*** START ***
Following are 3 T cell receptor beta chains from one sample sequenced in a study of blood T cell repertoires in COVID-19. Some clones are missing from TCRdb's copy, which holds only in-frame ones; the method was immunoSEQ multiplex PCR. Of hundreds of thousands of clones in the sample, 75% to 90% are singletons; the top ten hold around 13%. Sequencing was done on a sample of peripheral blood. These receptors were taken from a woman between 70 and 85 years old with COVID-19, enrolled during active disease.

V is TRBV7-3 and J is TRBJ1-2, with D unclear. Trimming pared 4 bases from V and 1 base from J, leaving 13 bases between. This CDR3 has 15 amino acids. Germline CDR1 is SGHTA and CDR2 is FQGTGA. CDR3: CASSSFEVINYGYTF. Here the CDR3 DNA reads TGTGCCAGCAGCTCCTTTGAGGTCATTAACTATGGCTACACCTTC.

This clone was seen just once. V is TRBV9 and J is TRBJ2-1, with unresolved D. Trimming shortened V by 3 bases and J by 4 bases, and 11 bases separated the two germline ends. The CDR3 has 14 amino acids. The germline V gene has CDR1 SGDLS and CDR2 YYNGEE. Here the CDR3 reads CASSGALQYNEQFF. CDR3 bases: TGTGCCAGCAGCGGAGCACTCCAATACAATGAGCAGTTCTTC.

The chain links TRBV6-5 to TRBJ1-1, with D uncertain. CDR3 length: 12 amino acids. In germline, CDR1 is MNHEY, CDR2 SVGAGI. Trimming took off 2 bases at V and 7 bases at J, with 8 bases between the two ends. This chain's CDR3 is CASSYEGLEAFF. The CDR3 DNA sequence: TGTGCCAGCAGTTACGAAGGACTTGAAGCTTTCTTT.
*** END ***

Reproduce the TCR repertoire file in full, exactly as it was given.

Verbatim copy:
Following are 3 T cell receptor beta chains from one sample sequenced in a study of blood T cell repertoires in COVID-19. Some clones are missing from TCRdb's copy, which holds only in-frame ones; the method was immunoSEQ multiplex PCR. Of hundreds of thousands of clones in the sample, 75% to 90% are singletons; the top ten hold around 13%. Sequencing was done on a sample of peripheral blood. These receptors were taken from a woman between 70 and 85 years old with COVID-19, enrolled during active disease.

V is TRBV7-3 and J is TRBJ1-2, with D unclear. Trimming pared 4 bases from V and 1 base from J, leaving 13 bases between. This CDR3 has 15 amino acids. Germline CDR1 is SGHTA and CDR2 is FQGTGA. CDR3: CASSSFEVINYGYTF. Here the CDR3 DNA reads TGTGCCAGCAGCTCCTTTGAGGTCATTAACTATGGCTACACCTTC.

This clone was seen just once. V is TRBV9 and J is TRBJ2-1, with unresolved D. Trimming shortened V by 3 bases and J by 4 bases, and 11 bases separated the two germline ends. The CDR3 has 14 amino acids. The germline V gene has CDR1 SGDLS and CDR2 YYNGEE. Here the CDR3 reads CASSGALQYNEQFF. CDR3 bases: TGTGCCAGCAGCGGAGCACTCCAATACAATGAGCAGTTCTTC.

The chain links TRBV6-5 to TRBJ1-1, with D uncertain. CDR3 length: 12 amino acids. In germline, CDR1 is MNHEY, CDR2 SVGAGI. Trimming took off 2 bases at V and 7 bases at J, with 8 bases between the two ends. This chain's CDR3 is CASSYEGLEAFF. The CDR3 DNA sequence: TGTGCCAGCAGTTACGAAGGACTTGAAGCTTTCTTT.